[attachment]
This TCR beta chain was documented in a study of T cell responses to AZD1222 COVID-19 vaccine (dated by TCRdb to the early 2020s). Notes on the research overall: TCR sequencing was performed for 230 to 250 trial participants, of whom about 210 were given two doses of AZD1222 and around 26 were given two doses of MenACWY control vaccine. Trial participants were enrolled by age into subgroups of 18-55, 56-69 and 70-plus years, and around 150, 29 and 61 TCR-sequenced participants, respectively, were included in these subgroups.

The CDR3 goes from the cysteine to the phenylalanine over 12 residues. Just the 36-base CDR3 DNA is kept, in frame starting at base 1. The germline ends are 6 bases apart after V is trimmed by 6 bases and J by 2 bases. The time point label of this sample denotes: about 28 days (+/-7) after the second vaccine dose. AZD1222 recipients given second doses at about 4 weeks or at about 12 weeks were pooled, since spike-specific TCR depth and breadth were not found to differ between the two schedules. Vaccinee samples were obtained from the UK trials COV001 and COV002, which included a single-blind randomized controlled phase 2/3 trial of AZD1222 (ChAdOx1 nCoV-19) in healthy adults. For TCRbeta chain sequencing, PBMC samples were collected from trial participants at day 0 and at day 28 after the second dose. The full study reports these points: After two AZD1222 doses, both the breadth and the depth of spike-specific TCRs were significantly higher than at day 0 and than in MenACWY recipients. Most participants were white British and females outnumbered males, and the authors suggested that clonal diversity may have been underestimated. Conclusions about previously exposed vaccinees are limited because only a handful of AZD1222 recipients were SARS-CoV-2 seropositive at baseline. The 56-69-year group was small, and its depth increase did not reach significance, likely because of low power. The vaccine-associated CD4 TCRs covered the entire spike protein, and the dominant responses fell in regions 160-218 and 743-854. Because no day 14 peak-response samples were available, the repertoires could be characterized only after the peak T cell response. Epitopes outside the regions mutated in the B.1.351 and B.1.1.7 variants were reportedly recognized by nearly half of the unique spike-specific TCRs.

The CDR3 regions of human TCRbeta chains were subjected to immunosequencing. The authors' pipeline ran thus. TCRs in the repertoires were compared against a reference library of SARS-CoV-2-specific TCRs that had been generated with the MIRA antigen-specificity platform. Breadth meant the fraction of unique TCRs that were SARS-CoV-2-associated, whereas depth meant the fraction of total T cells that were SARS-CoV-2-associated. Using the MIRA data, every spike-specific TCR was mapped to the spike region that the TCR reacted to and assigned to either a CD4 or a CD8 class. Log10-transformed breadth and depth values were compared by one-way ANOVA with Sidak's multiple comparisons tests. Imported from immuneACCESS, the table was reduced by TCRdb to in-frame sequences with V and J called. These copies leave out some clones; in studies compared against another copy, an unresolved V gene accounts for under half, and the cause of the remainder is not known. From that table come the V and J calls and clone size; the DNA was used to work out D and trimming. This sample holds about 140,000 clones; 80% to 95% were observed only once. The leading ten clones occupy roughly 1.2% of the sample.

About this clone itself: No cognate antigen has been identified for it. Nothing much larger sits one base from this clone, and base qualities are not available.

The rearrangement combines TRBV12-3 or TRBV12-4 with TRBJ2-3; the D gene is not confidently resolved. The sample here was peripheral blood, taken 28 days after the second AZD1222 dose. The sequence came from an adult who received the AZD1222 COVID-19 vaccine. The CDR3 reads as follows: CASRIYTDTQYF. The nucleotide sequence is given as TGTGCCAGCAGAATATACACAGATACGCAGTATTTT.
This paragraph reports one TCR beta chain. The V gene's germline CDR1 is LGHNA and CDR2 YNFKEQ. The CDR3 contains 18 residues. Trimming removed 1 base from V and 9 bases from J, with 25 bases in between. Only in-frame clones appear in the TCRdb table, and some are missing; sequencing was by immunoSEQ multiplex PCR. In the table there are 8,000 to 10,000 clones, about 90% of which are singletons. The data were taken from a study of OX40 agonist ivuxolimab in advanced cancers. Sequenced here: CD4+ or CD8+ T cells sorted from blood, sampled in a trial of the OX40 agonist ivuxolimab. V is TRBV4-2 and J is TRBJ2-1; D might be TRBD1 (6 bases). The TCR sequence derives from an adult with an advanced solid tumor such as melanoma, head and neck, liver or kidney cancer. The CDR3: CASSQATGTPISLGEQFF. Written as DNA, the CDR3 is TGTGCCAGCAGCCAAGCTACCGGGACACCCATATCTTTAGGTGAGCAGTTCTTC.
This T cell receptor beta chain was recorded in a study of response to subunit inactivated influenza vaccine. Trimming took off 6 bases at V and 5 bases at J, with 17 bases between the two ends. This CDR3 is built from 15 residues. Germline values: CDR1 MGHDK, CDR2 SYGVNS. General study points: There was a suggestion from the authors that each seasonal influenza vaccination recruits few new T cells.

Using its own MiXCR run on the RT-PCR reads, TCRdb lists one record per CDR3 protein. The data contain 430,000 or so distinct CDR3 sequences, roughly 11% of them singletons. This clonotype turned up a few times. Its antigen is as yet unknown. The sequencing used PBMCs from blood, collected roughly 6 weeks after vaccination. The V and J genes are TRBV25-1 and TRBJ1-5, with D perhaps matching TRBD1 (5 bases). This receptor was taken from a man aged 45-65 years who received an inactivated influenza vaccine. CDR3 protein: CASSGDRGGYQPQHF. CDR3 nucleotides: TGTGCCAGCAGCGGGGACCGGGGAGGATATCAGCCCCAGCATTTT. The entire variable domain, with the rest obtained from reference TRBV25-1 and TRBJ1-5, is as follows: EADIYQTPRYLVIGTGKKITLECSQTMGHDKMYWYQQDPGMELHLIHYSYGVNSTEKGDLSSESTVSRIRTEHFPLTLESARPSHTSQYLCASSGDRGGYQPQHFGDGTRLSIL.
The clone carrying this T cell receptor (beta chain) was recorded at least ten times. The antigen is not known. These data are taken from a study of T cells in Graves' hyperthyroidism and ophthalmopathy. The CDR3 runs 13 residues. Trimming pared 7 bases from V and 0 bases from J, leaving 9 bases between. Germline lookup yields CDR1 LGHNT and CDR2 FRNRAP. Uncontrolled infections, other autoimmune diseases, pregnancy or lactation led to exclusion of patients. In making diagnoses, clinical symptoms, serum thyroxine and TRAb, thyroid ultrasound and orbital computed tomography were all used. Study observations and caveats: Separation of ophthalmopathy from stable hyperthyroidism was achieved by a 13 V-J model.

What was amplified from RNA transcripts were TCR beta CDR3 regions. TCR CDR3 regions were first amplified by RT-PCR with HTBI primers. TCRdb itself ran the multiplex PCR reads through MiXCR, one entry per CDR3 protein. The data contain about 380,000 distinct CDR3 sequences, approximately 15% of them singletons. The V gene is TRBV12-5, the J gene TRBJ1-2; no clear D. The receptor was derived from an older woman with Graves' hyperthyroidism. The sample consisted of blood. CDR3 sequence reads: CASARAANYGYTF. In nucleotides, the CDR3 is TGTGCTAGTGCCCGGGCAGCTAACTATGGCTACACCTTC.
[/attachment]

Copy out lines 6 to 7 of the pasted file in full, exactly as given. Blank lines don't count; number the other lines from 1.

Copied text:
This paragraph reports one TCR beta chain. The V gene's germline CDR1 is LGHNA and CDR2 YNFKEQ. The CDR3 contains 18 residues. Trimming removed 1 base from V and 9 bases from J, with 25 bases in between. Only in-frame clones appear in the TCRdb table, and some are missing; sequencing was by immunoSEQ multiplex PCR. In the table there are 8,000 to 10,000 clones, about 90% of which are singletons. The data were taken from a study of OX40 agonist ivuxolimab in advanced cancers. Sequenced here: CD4+ or CD8+ T cells sorted from blood, sampled in a trial of the OX40 agonist ivuxolimab. V is TRBV4-2 and J is TRBJ2-1; D might be TRBD1 (6 bases). The TCR sequence derives from an adult with an advanced solid tumor such as melanoma, head and neck, liver or kidney cancer. The CDR3: CASSQATGTPISLGEQFF. Written as DNA, the CDR3 is TGTGCCAGCAGCCAAGCTACCGGGACACCCATATCTTTAGGTGAGCAGTTCTTC.
This T cell receptor beta chain was recorded in a study of response to subunit inactivated influenza vaccine. Trimming took off 6 bases at V and 5 bases at J, with 17 bases between the two ends. This CDR3 is built from 15 residues. Germline values: CDR1 MGHDK, CDR2 SYGVNS. General study points: There was a suggestion from the authors that each seasonal influenza vaccination recruits few new T cells.